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Colleen Gillespie Embarks on Two Year Adventure with Teach For America
Physics Teacher
Oakland, CA
Undergraduate Institution: Davidson College, Davidson, NC

Teach For America

Colleen GillispieWant to make a difference in the education system? Not sure you want to go to graduate school yet? Think you can teach physics better than your high school teacher? Apply for Teach For America (TFA)!

My name is Colleen Gillespie, and I'll be teaching physics through TFA in Oakland, CA next year. I'm a physics major at Davidson College in Davidson, North Carolina. I've done a lot of research, but have since decided that it's not really for me. When I learned about TFA, it sounded like the perfect opportunity.

Teach For America's mission is "to build a movement to eliminate educational inequity by enlisting our nation's most promising future leaders in this effort." To close the achievement gap, the quality of teachers in low-income schools must improve. There is an especially great need for good science and math teachers, and TFA actively recruits science and math majors to apply.

As a teacher through Teach For America, you commit to teaching in a low-income community for two years. There are about 25 sites across the country, both urban and rural, and TFA tries to place you in one of your "highly preferred" locations. There are many benefits to being a teacher with TFA. First, you do not need education certification to teach. You will learn all you need to know in their intense summer institute. Also, TFA provides a great support staff to get corps members through the entire process. Finally, while you will be working to affect social change, you also are paid a regular teacher's salary.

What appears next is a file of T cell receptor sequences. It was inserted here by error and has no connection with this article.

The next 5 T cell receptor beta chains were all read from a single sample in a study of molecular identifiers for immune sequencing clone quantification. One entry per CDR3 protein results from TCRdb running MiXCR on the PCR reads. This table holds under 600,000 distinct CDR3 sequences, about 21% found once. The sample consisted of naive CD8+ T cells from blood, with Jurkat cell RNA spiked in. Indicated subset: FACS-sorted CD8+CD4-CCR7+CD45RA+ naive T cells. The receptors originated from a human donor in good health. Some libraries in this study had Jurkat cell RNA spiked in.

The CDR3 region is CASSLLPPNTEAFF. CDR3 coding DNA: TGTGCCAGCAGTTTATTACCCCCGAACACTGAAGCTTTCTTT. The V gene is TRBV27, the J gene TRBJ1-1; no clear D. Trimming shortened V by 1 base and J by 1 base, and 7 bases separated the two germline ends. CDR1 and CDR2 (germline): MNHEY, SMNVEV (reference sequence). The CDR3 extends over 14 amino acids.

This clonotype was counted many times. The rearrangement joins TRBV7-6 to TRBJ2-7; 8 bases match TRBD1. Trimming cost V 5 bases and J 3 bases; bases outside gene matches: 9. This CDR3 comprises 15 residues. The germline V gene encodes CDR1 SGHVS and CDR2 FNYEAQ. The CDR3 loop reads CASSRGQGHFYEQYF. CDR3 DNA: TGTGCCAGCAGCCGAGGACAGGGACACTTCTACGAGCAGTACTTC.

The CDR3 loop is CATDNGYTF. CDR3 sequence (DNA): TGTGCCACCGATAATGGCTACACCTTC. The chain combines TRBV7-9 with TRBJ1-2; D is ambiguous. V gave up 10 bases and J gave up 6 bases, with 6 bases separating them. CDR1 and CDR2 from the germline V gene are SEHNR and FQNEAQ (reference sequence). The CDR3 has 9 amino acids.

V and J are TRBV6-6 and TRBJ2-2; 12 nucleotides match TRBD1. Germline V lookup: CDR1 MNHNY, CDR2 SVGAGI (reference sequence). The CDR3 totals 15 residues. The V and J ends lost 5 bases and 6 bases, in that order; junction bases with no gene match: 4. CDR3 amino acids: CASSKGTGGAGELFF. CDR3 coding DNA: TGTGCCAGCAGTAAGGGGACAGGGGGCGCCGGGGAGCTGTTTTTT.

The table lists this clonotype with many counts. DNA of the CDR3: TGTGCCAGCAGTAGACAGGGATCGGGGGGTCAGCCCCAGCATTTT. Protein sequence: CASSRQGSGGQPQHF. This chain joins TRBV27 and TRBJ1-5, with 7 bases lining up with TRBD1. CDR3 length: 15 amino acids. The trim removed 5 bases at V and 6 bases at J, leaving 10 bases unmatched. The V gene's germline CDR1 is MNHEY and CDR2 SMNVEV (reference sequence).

To apply for Teach For America, you first submit an online application that includes your resume and essays (there are four deadlines each year). You don't need letters of recommendation or your transcript until your interview, which comes later in the process.

Interview day was initially intimidating, but the TFA interviewers made the process enjoyable. The day starts with each applicant doing a five minute sample teaching lesson. Physics students can do a fun lesson with an impressive demonstration, and this really stands out! Next, the applicants split into groups and discuss the articles they were given to read ahead of time. Finally, the applicants complete a short written assignment dealing with issues in teaching. And last but not least, each applicant has a 30-minute interview. The day is long, but the interviewers are very friendly, and the day was actually fun. You find out if you're accepted in about a month, and then your teaching assignment shortly after that.

I know teaching will be extremely challenging but well worth it. I cannot wait to begin my two year adventure, and I encourage you all to consider it as well.

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